course, particularly for custom-tailored, performance-based standards (ISO or LEED for buildings) but in general, these voluntary standards systems have emphasized changes in production practice, and their baselines and performance measures relate to this. The most straightforward way to measure success, then, has been to use existing market share or number of compliant producers as a baseline, and focus on expanding the program’s reach.
As some participants noted, most existing programs would have a difficult time backing up their claims of success (in terms of on-the-ground sustainable outcomes) because little is actually being measured, especially at scales of importance to sustainability, namely ecosystems and communities. Even if the particular standards are considered rigorous and based on sound science, certification programs rely heavily on their “theory of change” with the belief that, by changing certain practices through prescriptive guidelines, production will become more sustainable. However, the programs rarely conduct baseline assessments against which they could measure improvements in performance. Doing so would be a valuable way to demonstrate how effective, and efficient, certification programs are at enhancing positive outcomes, relative to alternative approaches. If the majority of compliant producers were top performers to begin with (as has been the case with several leading standards), this begs the question as to whether alternative approaches could have more “bang for the buck.” As some participants noted, though, a direct comparison of approaches would be difficult to carry out, akin to conducting an experiment without being able to isolate variables.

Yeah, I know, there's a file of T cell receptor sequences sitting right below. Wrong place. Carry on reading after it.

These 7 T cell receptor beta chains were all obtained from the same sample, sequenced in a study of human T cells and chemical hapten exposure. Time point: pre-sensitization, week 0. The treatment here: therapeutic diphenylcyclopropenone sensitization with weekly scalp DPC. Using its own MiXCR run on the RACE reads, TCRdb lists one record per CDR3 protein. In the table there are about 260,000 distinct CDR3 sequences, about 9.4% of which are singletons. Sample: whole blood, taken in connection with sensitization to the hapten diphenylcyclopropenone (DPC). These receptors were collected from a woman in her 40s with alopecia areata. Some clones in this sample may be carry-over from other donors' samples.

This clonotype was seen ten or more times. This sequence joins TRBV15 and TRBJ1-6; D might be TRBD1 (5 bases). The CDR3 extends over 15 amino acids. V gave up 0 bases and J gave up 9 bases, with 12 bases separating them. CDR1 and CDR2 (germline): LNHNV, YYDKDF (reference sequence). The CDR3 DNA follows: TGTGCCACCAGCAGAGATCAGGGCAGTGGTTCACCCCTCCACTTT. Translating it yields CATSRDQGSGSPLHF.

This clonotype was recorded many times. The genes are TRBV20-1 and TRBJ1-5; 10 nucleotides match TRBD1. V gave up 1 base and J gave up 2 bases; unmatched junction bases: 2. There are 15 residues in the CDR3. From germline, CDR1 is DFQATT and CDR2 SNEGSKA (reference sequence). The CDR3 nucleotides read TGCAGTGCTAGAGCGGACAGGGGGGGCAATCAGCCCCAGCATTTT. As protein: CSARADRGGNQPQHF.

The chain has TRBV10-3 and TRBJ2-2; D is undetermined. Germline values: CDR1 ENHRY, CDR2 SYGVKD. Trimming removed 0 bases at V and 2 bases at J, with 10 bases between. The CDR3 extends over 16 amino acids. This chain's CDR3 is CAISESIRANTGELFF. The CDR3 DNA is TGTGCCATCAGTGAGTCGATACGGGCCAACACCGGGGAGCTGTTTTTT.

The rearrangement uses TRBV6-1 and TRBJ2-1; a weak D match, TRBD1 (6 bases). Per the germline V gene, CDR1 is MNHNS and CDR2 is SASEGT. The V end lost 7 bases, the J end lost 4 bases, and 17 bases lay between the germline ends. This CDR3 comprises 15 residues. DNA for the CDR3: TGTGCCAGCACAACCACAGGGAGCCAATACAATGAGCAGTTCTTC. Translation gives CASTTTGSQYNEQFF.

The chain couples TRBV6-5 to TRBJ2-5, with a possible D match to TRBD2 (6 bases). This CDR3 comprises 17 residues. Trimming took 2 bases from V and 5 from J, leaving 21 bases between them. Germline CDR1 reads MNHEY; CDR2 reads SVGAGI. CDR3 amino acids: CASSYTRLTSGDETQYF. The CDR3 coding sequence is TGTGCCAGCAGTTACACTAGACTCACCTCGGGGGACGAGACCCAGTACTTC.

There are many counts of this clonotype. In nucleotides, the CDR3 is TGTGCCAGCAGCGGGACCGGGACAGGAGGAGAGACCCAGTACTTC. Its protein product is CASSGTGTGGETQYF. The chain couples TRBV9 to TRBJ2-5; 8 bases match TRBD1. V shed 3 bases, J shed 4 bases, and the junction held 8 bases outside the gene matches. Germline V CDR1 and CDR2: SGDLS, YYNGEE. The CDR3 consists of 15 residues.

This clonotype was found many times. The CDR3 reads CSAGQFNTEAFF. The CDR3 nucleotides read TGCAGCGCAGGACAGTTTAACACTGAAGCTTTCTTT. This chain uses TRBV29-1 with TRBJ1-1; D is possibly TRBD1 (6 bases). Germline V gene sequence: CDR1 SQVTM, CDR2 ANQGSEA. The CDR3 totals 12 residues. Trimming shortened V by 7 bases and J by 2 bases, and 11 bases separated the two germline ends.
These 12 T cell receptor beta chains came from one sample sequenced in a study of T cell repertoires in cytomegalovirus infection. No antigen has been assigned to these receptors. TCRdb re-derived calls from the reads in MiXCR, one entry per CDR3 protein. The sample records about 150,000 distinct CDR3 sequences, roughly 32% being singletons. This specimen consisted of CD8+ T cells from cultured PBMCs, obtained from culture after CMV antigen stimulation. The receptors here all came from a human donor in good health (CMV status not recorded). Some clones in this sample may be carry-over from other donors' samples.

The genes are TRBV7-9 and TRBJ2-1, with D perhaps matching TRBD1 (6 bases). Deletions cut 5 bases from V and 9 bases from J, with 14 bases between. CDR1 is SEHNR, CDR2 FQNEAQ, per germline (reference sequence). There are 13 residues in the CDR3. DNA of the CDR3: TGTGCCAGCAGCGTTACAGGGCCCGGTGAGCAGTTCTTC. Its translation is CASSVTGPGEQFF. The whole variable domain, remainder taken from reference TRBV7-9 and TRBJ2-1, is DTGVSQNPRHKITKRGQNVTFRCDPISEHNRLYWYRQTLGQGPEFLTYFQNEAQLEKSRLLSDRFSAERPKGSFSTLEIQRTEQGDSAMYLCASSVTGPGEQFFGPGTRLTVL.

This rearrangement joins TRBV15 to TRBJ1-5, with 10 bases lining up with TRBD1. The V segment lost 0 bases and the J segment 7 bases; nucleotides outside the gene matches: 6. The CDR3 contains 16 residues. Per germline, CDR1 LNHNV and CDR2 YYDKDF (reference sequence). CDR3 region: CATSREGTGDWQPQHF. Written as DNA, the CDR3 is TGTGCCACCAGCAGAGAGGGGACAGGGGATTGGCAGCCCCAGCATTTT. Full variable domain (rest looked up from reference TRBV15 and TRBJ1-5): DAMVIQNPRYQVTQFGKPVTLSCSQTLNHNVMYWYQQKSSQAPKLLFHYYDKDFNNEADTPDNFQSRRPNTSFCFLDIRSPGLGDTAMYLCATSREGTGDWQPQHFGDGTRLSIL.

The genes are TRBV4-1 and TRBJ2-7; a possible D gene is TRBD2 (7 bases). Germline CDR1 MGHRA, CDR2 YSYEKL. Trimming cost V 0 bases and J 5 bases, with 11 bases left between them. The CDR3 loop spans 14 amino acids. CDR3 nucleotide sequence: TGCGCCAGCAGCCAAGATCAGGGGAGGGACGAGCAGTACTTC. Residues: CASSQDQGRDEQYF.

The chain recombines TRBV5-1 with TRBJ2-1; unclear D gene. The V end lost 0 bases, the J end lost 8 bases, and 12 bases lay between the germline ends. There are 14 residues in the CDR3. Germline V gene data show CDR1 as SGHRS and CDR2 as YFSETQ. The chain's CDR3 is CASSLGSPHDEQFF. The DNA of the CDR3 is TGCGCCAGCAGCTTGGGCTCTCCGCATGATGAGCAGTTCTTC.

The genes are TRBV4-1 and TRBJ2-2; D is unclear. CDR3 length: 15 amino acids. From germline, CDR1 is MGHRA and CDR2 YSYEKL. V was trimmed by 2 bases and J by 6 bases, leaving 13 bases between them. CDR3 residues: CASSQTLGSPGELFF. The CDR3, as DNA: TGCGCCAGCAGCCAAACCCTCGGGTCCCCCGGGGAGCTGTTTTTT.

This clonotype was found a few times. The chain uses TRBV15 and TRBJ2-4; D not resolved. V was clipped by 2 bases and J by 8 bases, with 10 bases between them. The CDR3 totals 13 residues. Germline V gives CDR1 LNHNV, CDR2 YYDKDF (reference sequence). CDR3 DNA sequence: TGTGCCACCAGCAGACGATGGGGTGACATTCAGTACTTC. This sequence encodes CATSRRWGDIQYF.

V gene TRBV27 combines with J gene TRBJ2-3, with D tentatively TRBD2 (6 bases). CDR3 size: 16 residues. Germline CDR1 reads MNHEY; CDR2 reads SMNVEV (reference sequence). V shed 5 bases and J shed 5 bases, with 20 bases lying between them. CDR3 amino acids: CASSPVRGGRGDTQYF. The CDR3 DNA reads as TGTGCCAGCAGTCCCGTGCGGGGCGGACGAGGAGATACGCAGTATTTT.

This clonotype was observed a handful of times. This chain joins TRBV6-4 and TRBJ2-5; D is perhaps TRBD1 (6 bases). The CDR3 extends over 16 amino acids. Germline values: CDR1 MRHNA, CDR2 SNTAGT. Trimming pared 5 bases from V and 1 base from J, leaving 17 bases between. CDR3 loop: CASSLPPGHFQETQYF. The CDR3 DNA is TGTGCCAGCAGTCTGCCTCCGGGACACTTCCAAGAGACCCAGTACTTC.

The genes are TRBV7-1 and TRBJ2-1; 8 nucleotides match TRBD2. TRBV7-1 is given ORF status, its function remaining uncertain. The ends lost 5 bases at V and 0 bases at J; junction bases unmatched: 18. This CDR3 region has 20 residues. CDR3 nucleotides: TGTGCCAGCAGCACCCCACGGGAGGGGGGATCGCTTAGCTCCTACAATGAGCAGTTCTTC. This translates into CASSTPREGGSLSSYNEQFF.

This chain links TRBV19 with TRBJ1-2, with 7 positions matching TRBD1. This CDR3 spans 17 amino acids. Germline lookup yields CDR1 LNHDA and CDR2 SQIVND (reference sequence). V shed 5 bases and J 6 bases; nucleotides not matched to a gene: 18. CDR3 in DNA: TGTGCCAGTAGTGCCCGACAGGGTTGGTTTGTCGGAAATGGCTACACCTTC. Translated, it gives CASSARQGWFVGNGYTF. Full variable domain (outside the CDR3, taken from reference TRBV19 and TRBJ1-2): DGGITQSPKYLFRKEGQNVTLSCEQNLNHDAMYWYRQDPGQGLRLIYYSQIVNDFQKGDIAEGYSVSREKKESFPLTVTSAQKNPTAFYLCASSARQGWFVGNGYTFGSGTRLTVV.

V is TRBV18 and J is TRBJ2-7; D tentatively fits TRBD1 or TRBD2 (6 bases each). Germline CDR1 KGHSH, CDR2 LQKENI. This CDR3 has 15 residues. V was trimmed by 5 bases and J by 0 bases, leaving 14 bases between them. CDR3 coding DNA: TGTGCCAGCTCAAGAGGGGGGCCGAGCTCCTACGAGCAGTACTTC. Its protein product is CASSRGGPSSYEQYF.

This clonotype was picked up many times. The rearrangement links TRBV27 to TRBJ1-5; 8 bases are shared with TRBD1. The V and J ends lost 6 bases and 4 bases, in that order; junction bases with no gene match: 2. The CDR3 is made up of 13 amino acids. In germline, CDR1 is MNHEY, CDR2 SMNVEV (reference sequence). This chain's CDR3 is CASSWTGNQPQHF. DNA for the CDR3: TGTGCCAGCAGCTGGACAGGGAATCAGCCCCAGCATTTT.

Participants pointed out that success is still not well defined in any sector or particular certification scheme. Defining sustainability for each and every sector would be a daunting task, and would seem counterproductive for individual certification programs to do. Most programs have a notion of the direction they must head, but as many participants emphasized, the bar will likely need to be raised and continually adjusted as programs mature and knowledge accrues. Perhaps more importantly, even when programs are directionally correct, they may need to expend more effort determining their starting point to help assess how far and how fast they will need to progress to achieve sustainable outcomes.
Data availability is a critical limiting factor. As was emphasized at other points throughout the workshop, outside observers would like to see data-driven approaches. Supporters of certification schemes, however, generally want to see on-the-ground changes. With resources being limited, it is difficult to apportion a large amount of up front costs to field work and data gathering before a certification program even commences. Data collection and additional bookkeeping is often cited as a significant transaction cost for producers participating in a certification program. One participant